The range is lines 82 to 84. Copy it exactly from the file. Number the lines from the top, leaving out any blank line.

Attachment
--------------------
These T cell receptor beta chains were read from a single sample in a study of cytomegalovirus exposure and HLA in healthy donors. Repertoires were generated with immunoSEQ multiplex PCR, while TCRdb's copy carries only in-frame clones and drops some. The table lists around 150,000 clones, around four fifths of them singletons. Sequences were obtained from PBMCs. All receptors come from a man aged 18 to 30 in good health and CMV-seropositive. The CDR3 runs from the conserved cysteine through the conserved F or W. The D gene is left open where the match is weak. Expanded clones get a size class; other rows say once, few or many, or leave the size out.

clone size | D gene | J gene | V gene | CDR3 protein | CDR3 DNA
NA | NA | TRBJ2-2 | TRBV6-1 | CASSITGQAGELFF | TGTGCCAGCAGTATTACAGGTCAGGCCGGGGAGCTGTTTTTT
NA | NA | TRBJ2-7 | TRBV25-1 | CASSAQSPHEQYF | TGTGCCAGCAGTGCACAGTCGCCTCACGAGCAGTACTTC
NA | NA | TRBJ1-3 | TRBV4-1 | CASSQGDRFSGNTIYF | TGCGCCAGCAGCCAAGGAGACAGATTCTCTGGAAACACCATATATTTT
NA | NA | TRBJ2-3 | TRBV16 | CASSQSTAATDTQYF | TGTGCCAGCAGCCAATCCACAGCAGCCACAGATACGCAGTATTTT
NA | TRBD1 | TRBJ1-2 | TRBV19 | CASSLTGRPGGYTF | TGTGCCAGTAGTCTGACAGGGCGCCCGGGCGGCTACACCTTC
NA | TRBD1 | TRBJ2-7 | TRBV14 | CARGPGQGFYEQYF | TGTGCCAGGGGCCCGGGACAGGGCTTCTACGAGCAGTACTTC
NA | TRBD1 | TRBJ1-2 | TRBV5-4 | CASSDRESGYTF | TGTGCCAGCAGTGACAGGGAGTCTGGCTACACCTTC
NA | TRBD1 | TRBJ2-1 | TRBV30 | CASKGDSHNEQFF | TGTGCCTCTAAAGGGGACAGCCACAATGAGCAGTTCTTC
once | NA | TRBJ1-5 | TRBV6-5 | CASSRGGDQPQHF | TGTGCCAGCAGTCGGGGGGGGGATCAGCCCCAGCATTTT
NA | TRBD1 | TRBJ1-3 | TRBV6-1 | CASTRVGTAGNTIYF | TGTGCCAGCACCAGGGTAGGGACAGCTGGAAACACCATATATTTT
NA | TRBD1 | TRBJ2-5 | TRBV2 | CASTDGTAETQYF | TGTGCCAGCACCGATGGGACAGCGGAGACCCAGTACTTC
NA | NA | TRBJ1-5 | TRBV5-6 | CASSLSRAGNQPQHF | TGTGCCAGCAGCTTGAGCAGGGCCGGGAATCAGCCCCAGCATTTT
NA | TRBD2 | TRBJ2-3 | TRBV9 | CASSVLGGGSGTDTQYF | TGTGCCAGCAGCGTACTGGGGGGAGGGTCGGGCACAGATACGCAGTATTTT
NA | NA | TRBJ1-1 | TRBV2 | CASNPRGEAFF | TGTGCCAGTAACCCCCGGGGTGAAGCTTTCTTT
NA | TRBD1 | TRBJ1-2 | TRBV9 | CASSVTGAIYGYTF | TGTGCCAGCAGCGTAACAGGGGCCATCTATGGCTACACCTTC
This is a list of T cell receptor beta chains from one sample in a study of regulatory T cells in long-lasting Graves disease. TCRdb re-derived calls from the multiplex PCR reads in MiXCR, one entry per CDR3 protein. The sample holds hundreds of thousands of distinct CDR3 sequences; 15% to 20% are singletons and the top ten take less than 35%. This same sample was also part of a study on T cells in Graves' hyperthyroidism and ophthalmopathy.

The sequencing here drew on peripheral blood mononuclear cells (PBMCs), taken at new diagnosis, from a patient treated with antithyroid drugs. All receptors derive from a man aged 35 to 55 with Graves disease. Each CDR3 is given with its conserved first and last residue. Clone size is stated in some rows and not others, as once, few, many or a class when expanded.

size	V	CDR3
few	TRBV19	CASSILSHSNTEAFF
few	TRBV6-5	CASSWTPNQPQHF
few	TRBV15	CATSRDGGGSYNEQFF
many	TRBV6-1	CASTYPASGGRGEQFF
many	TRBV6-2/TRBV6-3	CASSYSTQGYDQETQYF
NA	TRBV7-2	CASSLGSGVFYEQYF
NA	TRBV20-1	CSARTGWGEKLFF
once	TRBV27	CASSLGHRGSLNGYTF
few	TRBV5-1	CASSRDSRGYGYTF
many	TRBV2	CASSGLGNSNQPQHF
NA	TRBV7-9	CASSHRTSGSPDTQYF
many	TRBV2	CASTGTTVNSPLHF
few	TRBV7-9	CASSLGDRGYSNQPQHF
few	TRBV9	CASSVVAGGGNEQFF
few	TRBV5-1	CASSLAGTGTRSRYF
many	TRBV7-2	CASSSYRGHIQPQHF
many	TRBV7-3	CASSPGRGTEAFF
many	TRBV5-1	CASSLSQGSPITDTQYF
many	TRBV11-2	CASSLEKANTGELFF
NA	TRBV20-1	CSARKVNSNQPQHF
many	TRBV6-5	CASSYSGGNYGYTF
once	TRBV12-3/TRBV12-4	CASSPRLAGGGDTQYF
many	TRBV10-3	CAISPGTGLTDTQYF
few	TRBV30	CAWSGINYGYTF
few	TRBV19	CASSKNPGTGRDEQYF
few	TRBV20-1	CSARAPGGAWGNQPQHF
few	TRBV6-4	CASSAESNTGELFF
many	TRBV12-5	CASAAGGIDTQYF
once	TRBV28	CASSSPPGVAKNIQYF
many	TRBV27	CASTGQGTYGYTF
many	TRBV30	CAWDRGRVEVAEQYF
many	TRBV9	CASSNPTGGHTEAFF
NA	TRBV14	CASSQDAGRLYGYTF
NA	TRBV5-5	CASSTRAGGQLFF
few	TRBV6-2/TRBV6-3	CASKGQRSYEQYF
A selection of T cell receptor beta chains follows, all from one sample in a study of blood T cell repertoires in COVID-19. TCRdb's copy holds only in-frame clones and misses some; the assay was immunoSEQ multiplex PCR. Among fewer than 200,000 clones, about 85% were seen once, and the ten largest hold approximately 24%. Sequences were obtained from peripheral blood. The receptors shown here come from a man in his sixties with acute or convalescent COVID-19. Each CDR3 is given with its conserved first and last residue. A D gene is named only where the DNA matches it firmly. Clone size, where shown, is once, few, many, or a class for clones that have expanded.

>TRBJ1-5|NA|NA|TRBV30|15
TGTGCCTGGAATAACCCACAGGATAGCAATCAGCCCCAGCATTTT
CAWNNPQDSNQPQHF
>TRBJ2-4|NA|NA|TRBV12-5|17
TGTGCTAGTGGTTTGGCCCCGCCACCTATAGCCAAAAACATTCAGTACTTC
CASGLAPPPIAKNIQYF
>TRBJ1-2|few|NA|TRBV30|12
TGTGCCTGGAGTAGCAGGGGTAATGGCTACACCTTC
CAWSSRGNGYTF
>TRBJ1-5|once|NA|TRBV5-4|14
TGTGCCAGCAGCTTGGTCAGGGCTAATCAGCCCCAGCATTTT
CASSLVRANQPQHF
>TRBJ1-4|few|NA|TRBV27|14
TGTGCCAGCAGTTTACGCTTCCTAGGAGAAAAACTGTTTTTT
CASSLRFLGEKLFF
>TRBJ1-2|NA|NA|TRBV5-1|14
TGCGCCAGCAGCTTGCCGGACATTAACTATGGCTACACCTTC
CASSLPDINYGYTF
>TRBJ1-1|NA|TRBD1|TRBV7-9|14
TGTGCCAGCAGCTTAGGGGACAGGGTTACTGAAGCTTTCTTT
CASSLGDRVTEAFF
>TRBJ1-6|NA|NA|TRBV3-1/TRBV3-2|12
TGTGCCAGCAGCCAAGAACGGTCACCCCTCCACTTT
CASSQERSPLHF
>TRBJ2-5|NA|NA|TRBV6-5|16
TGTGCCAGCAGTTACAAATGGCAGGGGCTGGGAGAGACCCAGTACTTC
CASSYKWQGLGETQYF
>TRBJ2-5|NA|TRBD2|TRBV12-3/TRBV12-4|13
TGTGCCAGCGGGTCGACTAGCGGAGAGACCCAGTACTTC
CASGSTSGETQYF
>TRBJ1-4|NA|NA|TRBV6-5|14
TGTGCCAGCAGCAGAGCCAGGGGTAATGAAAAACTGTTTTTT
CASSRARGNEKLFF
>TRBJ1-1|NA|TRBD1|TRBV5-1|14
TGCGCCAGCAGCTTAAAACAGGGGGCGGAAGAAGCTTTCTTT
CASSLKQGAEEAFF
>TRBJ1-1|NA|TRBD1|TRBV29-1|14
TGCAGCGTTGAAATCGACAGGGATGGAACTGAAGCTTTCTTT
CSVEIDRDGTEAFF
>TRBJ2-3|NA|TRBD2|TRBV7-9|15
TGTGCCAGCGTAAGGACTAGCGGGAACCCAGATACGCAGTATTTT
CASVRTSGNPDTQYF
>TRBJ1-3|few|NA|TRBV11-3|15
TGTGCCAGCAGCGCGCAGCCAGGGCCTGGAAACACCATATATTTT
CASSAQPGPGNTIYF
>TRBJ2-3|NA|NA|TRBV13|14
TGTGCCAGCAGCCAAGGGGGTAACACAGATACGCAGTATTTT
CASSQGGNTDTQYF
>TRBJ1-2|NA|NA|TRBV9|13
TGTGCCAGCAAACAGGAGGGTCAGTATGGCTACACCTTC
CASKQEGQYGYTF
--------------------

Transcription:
TGTGCCAGCAGTTACAAATGGCAGGGGCTGGGAGAGACCCAGTACTTC
CASSYKWQGLGETQYF
>TRBJ2-5|NA|TRBD2|TRBV12-3/TRBV12-4|13